The operation of the system checking units is described for use with a breath test for the detection of changes in the level of 13CO2 in the patient's breath, after ingestion of a 13C-labeled substrate. It is to be understood, however, that the units can be equally well applied for use in breath tests with other isotopically replaced atoms, such as nitrogen-15 and oxygen-18.

In the embodiment shown in FIG. 7, the system checking unit housing 70 incorporates a glass ampoule 72 containing the system checking gas, though it could be provided in any form of container capable of being hermetically sealed yet easily opened on demand, such as a metallic cylinder with a foil seal or a depressable check valve. The system checking unit is connected through a narrow bore tube 84 by means of a T-connector 86 into the sampling line 78, which is connected to the breath tester preferably by means of an interface connector 76, such as those described in relation to FIGS. 4A to 4C. In the preferred embodiment shown, a plunger 82 is incorporated in the wall of the system checking unit housing 70, such that when the plunger is depressed, the ampoule is broken and the system checking gas mixture released. Though shown otherwise for clarity, the system checking unit housing 70 and the glass ampoule 72 should be constructed in such a way as to leave a minimum of dead space between them, to avoid diluting the released calibration checking gas with residual gas in the dead space.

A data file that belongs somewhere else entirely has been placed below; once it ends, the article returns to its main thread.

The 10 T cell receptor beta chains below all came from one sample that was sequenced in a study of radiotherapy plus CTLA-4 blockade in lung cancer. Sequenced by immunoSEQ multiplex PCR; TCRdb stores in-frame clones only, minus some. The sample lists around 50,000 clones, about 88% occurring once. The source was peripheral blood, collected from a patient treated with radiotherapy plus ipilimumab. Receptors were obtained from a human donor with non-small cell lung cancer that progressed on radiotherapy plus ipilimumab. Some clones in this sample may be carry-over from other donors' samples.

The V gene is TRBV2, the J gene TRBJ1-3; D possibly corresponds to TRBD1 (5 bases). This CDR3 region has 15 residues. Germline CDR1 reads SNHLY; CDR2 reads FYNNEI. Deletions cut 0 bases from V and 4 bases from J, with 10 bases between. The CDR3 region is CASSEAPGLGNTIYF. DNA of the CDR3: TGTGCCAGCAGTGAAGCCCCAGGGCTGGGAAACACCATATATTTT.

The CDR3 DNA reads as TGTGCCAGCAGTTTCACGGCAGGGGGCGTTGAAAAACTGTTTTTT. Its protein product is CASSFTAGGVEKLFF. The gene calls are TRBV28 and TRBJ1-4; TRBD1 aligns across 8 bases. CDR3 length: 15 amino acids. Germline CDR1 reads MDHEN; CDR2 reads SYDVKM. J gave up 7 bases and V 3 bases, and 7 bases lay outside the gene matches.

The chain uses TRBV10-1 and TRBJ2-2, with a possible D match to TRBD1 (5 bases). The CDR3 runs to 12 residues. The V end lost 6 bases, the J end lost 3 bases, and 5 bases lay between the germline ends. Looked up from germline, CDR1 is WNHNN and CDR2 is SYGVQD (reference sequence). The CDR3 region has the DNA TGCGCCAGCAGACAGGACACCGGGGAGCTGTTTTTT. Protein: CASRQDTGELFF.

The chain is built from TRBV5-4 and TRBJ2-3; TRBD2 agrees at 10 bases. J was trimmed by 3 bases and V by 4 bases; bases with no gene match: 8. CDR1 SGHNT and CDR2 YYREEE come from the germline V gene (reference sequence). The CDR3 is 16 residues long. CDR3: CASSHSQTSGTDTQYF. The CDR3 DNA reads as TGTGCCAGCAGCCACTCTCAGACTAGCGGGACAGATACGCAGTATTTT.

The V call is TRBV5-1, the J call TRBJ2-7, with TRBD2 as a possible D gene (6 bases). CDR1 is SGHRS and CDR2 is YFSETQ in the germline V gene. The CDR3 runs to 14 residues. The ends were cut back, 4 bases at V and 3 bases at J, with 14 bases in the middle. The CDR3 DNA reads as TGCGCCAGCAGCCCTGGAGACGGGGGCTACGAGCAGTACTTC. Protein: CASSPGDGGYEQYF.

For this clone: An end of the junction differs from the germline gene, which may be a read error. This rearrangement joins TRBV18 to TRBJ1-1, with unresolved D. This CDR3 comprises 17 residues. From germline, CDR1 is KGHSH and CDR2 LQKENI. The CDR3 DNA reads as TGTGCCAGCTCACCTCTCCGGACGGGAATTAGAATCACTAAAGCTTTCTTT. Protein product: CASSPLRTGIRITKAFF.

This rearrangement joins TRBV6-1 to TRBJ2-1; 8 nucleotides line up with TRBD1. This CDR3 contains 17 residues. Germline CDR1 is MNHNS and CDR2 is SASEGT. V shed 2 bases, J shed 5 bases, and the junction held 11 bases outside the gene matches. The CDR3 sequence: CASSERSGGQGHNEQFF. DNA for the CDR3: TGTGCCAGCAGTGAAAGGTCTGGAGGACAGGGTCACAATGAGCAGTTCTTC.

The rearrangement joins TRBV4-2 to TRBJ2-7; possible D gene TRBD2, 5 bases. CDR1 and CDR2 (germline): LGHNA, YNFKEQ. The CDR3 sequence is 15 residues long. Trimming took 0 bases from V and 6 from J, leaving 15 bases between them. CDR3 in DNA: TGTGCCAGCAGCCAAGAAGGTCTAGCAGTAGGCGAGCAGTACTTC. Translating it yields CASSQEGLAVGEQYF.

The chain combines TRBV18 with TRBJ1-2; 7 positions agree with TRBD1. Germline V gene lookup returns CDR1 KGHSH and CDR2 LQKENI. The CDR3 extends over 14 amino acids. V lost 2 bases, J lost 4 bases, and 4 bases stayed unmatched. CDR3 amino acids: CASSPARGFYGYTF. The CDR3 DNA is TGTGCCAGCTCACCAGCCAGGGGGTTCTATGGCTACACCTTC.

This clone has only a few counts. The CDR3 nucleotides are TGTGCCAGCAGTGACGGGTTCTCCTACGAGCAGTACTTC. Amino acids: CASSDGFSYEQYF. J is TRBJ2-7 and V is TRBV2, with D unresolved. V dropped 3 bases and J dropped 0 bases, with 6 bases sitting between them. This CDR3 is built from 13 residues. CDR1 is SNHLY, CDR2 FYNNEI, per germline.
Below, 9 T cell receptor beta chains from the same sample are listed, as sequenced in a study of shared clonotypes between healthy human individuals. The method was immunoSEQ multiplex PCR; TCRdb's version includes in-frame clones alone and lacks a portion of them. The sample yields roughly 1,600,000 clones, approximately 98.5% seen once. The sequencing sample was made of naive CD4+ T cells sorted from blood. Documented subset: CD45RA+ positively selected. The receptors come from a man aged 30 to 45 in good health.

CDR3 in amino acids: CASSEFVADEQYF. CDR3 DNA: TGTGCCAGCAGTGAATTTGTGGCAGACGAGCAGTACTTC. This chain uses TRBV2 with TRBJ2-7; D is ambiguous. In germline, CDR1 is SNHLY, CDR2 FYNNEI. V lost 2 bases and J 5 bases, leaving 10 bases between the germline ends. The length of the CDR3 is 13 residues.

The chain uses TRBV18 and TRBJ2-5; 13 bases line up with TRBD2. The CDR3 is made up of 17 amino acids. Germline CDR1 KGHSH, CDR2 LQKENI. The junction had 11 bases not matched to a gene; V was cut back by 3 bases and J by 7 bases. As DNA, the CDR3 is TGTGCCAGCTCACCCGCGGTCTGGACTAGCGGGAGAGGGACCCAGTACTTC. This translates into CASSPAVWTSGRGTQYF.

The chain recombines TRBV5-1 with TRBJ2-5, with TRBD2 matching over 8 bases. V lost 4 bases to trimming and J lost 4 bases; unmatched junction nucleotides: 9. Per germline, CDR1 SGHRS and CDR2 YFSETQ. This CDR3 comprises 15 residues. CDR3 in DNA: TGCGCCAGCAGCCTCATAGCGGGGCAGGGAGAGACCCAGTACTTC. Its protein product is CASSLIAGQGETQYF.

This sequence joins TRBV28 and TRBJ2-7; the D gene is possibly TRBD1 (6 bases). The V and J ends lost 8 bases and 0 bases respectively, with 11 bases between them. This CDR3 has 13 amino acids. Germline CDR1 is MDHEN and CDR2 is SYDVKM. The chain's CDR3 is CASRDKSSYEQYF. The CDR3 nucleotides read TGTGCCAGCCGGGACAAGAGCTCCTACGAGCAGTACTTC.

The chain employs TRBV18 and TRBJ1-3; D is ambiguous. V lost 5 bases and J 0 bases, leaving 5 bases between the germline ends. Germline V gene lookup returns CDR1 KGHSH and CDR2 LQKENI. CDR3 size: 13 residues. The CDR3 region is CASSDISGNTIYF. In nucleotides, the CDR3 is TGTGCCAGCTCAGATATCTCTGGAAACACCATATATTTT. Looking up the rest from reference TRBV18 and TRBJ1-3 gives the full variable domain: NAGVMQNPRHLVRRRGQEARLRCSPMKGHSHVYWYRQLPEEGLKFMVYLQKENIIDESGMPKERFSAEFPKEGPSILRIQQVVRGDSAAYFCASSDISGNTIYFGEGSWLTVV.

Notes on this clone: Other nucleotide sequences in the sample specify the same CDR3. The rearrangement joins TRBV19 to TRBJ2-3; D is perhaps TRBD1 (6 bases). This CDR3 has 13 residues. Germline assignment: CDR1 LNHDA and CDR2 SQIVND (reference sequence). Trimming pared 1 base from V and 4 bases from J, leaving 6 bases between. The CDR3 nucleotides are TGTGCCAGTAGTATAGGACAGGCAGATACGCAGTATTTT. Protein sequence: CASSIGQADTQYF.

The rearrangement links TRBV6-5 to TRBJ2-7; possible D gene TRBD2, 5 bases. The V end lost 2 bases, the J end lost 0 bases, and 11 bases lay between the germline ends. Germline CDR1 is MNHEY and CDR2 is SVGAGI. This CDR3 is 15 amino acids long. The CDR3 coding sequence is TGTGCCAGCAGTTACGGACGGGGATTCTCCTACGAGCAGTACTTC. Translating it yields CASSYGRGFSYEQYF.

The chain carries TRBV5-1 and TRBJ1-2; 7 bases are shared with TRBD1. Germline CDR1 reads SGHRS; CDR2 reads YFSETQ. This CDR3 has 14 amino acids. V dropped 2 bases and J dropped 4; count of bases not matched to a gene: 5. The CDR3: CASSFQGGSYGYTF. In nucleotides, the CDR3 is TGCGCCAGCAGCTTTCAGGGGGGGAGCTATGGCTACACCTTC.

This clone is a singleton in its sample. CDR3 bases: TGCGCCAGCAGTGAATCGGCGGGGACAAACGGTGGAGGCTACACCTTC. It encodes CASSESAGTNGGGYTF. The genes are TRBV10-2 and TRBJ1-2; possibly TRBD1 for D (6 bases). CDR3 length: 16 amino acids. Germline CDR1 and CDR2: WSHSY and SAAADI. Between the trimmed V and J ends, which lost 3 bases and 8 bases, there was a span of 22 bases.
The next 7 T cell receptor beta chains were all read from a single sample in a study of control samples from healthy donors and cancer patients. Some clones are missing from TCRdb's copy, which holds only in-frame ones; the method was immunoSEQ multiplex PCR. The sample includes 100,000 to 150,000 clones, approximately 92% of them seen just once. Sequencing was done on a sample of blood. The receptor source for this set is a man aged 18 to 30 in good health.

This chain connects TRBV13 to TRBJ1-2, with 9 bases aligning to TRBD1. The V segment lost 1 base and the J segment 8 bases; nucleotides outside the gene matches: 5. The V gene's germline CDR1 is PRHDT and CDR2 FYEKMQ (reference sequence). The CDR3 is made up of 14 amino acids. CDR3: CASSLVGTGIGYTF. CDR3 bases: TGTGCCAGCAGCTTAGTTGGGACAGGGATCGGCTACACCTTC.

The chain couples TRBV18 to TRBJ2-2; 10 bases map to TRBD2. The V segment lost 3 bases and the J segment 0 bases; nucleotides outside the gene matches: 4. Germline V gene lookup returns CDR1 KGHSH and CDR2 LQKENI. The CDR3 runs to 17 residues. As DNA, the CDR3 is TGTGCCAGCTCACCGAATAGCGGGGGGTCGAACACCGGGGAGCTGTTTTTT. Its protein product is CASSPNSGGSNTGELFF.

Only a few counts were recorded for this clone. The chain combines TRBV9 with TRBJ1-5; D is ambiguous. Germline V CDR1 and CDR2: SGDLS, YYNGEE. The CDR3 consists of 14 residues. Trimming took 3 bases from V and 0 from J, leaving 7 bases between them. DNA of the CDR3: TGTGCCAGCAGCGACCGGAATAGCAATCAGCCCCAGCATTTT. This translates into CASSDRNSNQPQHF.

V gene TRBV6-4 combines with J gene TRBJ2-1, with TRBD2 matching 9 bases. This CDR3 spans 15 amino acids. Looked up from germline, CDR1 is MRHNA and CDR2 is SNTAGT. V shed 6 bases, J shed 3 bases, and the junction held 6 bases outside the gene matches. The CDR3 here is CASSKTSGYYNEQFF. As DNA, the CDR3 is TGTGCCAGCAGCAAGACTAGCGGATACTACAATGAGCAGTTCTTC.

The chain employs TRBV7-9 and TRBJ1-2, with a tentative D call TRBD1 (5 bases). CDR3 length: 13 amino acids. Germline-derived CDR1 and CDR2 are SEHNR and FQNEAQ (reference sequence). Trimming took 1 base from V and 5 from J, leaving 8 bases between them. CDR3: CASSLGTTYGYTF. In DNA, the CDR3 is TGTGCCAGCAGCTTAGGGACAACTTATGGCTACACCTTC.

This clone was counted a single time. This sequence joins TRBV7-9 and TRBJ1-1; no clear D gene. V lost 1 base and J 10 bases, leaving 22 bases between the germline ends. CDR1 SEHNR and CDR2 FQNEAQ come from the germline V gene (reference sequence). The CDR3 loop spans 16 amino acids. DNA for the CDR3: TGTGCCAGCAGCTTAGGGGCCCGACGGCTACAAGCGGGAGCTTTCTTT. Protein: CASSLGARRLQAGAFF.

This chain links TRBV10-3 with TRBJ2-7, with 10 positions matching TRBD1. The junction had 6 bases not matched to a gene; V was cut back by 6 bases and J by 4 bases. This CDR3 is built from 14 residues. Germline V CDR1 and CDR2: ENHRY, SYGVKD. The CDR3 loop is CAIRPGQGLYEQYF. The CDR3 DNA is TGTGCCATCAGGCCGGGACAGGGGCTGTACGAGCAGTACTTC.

The long narrow bore tube 84 now acts as a flow restrictor to prevent the calibration checking gas from being released too rapidly into the sampling line 78. This ensures that no overpressure effects are produced in the sampling line. An overpressure may overcome the effect of the system vacuum pump located in the breath tester, and allow some of the calibration checking gas to escape from the system towards the patient's end of the sampling line. Furthermore, the delivery of the calibration checking gas in sidestream fashion to the sampling line via a T-connector avoids any significant disturbance to the breath waveform, since the small entry hole and the long narrow bore connection tube do not present any appreciable perturbation or void volume to the sample gas flow. This is very important for use with any instrument in which capnographic measurements must be made, in order to avoid damage to the waveform of the breath.